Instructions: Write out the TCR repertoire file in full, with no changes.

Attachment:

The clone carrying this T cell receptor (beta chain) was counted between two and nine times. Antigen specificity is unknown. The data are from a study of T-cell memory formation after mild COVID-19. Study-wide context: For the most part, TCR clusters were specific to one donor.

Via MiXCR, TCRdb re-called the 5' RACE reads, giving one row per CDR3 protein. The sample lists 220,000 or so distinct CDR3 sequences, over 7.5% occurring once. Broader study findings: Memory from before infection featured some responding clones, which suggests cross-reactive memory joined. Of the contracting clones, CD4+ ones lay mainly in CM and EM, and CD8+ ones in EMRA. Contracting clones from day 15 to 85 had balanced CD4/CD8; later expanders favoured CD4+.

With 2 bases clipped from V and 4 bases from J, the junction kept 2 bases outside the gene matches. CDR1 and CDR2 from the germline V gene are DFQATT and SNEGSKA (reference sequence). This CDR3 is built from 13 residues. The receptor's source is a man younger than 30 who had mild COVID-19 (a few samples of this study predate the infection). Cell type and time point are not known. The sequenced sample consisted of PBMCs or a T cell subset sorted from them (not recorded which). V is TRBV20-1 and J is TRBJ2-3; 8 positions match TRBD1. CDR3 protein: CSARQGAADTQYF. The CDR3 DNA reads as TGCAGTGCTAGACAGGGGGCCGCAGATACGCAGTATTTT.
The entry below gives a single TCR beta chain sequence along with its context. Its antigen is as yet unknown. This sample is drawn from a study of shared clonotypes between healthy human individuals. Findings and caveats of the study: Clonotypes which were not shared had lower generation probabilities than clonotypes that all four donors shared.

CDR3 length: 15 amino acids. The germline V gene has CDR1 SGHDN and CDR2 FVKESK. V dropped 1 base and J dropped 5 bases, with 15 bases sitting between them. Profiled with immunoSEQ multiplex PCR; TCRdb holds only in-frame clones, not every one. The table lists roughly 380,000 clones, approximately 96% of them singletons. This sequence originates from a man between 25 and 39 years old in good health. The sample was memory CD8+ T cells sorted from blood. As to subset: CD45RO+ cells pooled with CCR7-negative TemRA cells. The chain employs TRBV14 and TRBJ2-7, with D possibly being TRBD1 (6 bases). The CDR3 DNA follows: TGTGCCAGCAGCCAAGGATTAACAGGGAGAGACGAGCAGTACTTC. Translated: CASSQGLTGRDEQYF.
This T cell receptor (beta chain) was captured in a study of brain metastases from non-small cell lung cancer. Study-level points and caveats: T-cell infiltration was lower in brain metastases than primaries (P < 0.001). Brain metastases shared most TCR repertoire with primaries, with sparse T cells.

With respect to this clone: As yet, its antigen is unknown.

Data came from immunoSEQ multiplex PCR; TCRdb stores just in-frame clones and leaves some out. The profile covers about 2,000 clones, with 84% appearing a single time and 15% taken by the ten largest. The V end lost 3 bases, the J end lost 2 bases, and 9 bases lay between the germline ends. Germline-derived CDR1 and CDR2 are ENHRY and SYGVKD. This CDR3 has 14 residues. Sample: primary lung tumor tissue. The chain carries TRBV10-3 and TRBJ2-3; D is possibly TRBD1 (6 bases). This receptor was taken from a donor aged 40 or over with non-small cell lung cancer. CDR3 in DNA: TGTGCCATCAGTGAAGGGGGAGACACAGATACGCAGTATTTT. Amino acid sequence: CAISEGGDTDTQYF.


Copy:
The clone carrying this T cell receptor (beta chain) was counted between two and nine times. Antigen specificity is unknown. The data are from a study of T-cell memory formation after mild COVID-19. Study-wide context: For the most part, TCR clusters were specific to one donor.

Via MiXCR, TCRdb re-called the 5' RACE reads, giving one row per CDR3 protein. The sample lists 220,000 or so distinct CDR3 sequences, over 7.5% occurring once. Broader study findings: Memory from before infection featured some responding clones, which suggests cross-reactive memory joined. Of the contracting clones, CD4+ ones lay mainly in CM and EM, and CD8+ ones in EMRA. Contracting clones from day 15 to 85 had balanced CD4/CD8; later expanders favoured CD4+.

With 2 bases clipped from V and 4 bases from J, the junction kept 2 bases outside the gene matches. CDR1 and CDR2 from the germline V gene are DFQATT and SNEGSKA (reference sequence). This CDR3 is built from 13 residues. The receptor's source is a man younger than 30 who had mild COVID-19 (a few samples of this study predate the infection). Cell type and time point are not known. The sequenced sample consisted of PBMCs or a T cell subset sorted from them (not recorded which). V is TRBV20-1 and J is TRBJ2-3; 8 positions match TRBD1. CDR3 protein: CSARQGAADTQYF. The CDR3 DNA reads as TGCAGTGCTAGACAGGGGGCCGCAGATACGCAGTATTTT.
The entry below gives a single TCR beta chain sequence along with its context. Its antigen is as yet unknown. This sample is drawn from a study of shared clonotypes between healthy human individuals. Findings and caveats of the study: Clonotypes which were not shared had lower generation probabilities than clonotypes that all four donors shared.

CDR3 length: 15 amino acids. The germline V gene has CDR1 SGHDN and CDR2 FVKESK. V dropped 1 base and J dropped 5 bases, with 15 bases sitting between them. Profiled with immunoSEQ multiplex PCR; TCRdb holds only in-frame clones, not every one. The table lists roughly 380,000 clones, approximately 96% of them singletons. This sequence originates from a man between 25 and 39 years old in good health. The sample was memory CD8+ T cells sorted from blood. As to subset: CD45RO+ cells pooled with CCR7-negative TemRA cells. The chain employs TRBV14 and TRBJ2-7, with D possibly being TRBD1 (6 bases). The CDR3 DNA follows: TGTGCCAGCAGCCAAGGATTAACAGGGAGAGACGAGCAGTACTTC. Translated: CASSQGLTGRDEQYF.
This T cell receptor (beta chain) was captured in a study of brain metastases from non-small cell lung cancer. Study-level points and caveats: T-cell infiltration was lower in brain metastases than primaries (P < 0.001). Brain metastases shared most TCR repertoire with primaries, with sparse T cells.

With respect to this clone: As yet, its antigen is unknown.

Data came from immunoSEQ multiplex PCR; TCRdb stores just in-frame clones and leaves some out. The profile covers about 2,000 clones, with 84% appearing a single time and 15% taken by the ten largest. The V end lost 3 bases, the J end lost 2 bases, and 9 bases lay between the germline ends. Germline-derived CDR1 and CDR2 are ENHRY and SYGVKD. This CDR3 has 14 residues. Sample: primary lung tumor tissue. The chain carries TRBV10-3 and TRBJ2-3; D is possibly TRBD1 (6 bases). This receptor was taken from a donor aged 40 or over with non-small cell lung cancer. CDR3 in DNA: TGTGCCATCAGTGAAGGGGGAGACACAGATACGCAGTATTTT. Amino acid sequence: CAISEGGDTDTQYF.